Australian ingenuity is still flying high

| August 11, 2018

The conference rooms scattered through Lockheed Martin Australia’s headquarters in Canberra are each named after high-achieving scientists and other thinkers and doers—and they’re all Australians. That was done deliberately to highlight the fact that the flow of top-quality engineering and ideas between the American giant and its local arm goes both ways.

‘Australian inventors have changed the course of humankind’, says the US corporation’s chief executive in Australia, Vince Di Pietro.

Those who’ve loaned their names to conference rooms include Ruby Payne-Scott, an outstanding physicist and global pioneer in the fields of radio astronomy and radio physics who, during World War II, was involved in secret work on radar. In 1951, she was forced out of what is now the CSIRO because she was pregnant and was found also to have been secretly married.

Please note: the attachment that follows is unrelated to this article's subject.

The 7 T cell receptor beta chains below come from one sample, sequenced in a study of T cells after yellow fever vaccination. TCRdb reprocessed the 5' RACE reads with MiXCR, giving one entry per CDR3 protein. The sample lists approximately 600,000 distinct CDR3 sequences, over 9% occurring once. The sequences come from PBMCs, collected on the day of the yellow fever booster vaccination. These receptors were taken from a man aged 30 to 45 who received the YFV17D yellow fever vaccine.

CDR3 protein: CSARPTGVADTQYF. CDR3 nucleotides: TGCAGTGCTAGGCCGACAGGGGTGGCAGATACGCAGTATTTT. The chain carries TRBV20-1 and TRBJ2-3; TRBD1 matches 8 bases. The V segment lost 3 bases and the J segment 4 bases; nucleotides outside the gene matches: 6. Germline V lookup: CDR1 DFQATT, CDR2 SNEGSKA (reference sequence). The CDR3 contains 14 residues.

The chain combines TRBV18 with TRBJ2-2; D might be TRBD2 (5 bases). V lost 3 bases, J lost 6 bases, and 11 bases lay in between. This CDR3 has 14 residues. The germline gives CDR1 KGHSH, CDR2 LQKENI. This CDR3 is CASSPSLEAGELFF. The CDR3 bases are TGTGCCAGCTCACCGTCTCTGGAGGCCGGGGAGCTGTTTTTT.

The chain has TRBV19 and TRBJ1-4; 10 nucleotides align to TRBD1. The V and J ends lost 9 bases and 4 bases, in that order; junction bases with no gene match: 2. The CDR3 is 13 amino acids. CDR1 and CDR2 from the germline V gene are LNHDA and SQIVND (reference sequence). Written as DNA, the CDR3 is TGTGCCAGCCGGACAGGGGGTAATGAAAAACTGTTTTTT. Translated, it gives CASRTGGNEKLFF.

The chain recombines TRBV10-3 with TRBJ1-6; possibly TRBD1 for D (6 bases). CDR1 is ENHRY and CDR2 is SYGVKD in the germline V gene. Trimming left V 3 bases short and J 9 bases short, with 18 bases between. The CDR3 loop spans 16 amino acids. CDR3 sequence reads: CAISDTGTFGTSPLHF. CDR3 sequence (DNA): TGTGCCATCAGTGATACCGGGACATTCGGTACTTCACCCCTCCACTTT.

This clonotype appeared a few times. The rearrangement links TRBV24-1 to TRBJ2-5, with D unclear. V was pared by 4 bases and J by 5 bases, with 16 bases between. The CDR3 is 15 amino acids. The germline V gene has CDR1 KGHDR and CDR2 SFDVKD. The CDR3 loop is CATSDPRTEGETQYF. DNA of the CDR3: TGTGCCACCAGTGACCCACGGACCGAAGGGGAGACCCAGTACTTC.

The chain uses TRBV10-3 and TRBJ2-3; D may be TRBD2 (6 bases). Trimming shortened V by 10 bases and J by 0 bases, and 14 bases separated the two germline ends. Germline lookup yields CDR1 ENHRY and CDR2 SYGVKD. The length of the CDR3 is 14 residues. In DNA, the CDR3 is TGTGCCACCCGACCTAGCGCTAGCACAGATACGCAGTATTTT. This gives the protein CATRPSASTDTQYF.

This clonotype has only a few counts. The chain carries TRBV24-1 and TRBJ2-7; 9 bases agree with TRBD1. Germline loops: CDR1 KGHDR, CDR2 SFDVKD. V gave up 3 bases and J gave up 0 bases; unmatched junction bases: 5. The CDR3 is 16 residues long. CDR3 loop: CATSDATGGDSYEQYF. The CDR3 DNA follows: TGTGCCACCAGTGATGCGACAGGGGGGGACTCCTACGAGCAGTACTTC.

Another is David Unaipon, a brilliant Indigenous inventor born on a remote mission station in 1872, whose ideas provided the basis for modern sheep shears. Before World War I, he studied the principles that make a boomerang fly to produce drawings for a type of helicopter. Because of the depth and range of his ideas, he was referred to as Australia’s Leonardo da Vinci. His portrait features on the $50 note.

Another room is named after yachtsman and marine architect Ben Lexcen. He designed Australia II with its winged keel, which won the America’s Cup in 1983.

Then there’s Graeme Clark, who developed the cochlear implant which has allowed hundreds of thousands of deaf people around the world to hear.

Fiona Wood, the British-born Australian plastic surgeon who invented spray-on skin to treat burns victims, has a room.